I have had quite a few conversations lately with a few people about repentance… What it is and what it isn’t. And because of some of those conversations I have felt led to write this post. The people who I have had these discussions with have been primarily from the modern “Hyper-Grace” movement (Even thought they argue vehemently against the idea of thinking of grace that way as something possible).
In my talks with them, readings, and listening to what the most
well known preachers of this camp preach and promote, I don’t see a big difference between most of the things in which they preach and promote than what Dietrich Bonhoeffer once rightfully warned the Church about and labeled, “Cheap Grace”. The Hyper-Grace camp has tried to dress it up a little bit more but if you look at it beyond the rhetoric it is really just the recycled version of the cheap grace Bonhoeffer described.
I could spend my time preaching multiple sermons or write countless blogs on the Biblical error of this movement, but that is not my heart for this blog post at all. My heart is simply to discuss what the Bible actually teaches us repentance is and how it should or shouldn’t be applied to our live before and after coming to faith in Christ.
The Hyper-Grace guys like to say that repentance is just a change of mind and that we die to ourselves just once. They have argued with me multiple times that repentance is not necessary once you have repented onto salvation and that the idea of dying to self only means we die to ourselves when we first put our faith in Christ. (Even though the context of dying to self and picking up our cross in everyone of the Gospels it is said in uses the word DAILY in the verse)
They are right when they say that repentance is a turning away from or a change of mind and that we must have this when we come to Jesus in faith. We indeed must change our minds about who He is, what He has accomplished and our need for redemption.
Where they veer away from the Truth is when they say that it is only something we do when we first coming to Christ.
Once you truly repent with godly repentance as described in II Corinthians 7:10 for the first time you are saved, sealed and forgiven completely for past, present and future sins you will commit. Jesus is our perfect propitiation and He alone is enough. We are saved completely and full by His grace through faith as a gift.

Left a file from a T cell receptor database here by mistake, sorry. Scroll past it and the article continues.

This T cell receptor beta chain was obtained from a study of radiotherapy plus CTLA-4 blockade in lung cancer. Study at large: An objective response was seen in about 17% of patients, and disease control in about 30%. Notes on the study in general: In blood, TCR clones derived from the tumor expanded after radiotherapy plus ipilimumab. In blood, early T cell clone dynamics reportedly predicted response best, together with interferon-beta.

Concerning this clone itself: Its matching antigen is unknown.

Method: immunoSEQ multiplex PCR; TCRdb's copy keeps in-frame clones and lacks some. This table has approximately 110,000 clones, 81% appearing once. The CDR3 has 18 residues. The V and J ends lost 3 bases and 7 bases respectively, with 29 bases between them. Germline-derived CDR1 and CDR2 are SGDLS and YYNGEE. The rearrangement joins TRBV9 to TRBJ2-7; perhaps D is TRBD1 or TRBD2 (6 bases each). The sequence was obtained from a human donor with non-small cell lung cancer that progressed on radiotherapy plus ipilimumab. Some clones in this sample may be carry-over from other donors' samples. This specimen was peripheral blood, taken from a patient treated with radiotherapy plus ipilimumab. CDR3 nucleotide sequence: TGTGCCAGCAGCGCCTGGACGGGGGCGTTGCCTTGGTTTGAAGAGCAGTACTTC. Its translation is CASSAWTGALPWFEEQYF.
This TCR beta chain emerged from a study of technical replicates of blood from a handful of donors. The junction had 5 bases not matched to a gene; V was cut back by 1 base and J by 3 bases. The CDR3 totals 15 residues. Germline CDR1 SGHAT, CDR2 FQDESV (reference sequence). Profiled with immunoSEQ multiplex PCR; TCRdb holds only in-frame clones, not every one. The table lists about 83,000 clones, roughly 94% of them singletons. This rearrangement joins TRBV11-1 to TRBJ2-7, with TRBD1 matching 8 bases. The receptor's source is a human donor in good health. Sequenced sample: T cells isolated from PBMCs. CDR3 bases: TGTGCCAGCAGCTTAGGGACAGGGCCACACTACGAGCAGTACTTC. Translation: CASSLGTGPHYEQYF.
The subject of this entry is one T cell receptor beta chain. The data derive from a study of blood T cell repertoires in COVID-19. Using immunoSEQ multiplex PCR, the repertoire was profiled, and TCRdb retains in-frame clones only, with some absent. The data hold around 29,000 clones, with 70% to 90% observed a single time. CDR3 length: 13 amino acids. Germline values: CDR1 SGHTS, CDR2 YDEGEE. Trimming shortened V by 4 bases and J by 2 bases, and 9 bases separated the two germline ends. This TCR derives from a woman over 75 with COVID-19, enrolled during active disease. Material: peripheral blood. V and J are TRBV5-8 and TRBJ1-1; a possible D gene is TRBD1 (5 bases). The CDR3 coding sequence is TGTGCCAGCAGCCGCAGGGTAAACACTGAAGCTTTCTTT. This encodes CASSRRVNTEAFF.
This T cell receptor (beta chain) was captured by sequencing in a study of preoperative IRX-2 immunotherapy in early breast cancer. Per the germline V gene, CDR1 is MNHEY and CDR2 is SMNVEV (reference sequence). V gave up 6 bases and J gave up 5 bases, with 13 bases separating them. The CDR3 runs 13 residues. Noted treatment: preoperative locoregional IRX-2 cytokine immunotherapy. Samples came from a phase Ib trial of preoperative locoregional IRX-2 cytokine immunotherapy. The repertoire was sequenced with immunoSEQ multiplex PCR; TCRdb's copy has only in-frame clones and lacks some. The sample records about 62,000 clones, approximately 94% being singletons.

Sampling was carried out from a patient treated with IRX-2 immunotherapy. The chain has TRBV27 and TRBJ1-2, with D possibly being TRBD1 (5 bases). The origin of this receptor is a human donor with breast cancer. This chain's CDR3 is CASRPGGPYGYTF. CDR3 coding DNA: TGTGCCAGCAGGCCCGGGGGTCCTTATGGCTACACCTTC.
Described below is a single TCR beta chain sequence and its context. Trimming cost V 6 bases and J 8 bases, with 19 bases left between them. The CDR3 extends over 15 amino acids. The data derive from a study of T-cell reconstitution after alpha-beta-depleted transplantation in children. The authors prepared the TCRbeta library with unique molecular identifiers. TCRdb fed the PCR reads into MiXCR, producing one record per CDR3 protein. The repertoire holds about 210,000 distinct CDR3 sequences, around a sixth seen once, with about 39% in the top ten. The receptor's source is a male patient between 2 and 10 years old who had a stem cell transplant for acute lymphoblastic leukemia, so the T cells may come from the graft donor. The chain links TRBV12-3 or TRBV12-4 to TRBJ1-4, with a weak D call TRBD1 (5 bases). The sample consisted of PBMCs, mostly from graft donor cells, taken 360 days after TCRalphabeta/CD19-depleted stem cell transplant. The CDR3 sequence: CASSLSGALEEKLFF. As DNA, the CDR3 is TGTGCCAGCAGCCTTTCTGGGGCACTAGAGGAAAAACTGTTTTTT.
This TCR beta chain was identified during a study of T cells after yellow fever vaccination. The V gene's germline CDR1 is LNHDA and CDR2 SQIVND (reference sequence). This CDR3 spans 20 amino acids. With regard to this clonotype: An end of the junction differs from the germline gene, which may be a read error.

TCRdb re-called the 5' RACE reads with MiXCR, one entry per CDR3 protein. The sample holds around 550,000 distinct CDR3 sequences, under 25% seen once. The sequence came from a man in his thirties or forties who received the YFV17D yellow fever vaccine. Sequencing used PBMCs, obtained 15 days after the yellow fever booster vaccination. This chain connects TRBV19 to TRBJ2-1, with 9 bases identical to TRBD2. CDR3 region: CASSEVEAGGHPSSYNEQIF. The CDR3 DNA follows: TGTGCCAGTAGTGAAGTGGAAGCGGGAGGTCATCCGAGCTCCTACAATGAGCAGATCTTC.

And when we are saved you we are supposed to “go and sin no more” but since we are still within the earthly tents of our human flesh that was born into sin it doesn’t really happen that way…Even Jesus said through Solomon in the Proverbs that even a righteous man falls seven times (Proverbs 24:16) and John said in his first epistle that “anyone who says they are without sin is a liar and the Truth is not in him.” (I John 1) or said another way, if you say you don’t sin anymore because you have Jesus, you are a liar and the Truth is not in you… The reality for all of us is that even after we come to Jesus we still sin every single day and we should confess, repent and by His grace alone should restore ourselves daily.
Here are a few Scriptural examples to drive this truth home a bit. All of these examples are written in relation to those people in Scripture who were already following Jesus and who had trusted Him. I point that out only to again drive home the emphasis on dying to self and repenting daily as a lifestyle after we have repented onto salvation.
1 John 1:9 ~ “If we confess our sins, he is faithful and just to forgive us our sins, and to cleanse us from all unrighteousness.”
Revelation 2:5 ~ “Remember therefore from whence thou art fallen, and repent, and do the first works; or else I will come unto thee quickly, and will remove thy candlestick out of his place, except thou repent.” (Said by Jesus Himself to the CHURCH in Ephesus)
And how about when the disciples asked Jesus to teach them how to pray? One of the things that he told them to pray for was forgiveness (which implies the need to have a lifestyle of daily repentance which I will explain a little more clearly below) So despite what the “Hyper-Grace” cats like to try and say about this, if Jesus has told us that men ought to always pray and ask for forgiveness, then shouldn’t we be praying for forgiveness too? Shouldn’t we be repenting too?
Luke 11:4 ~ “And forgive us our sins; for we also forgive every one that is indebted to us. And lead us not into temptation; but deliver us from evil.”
And how about David the man after God’s own heart? He was constantly asking for forgiveness and many of his Psalms are his prayers of repentance…Meaning he lived a lifestyle of repenting of his sins and wrongs before God. Aside from the famous Psalm 51 here is another verse worth quoting.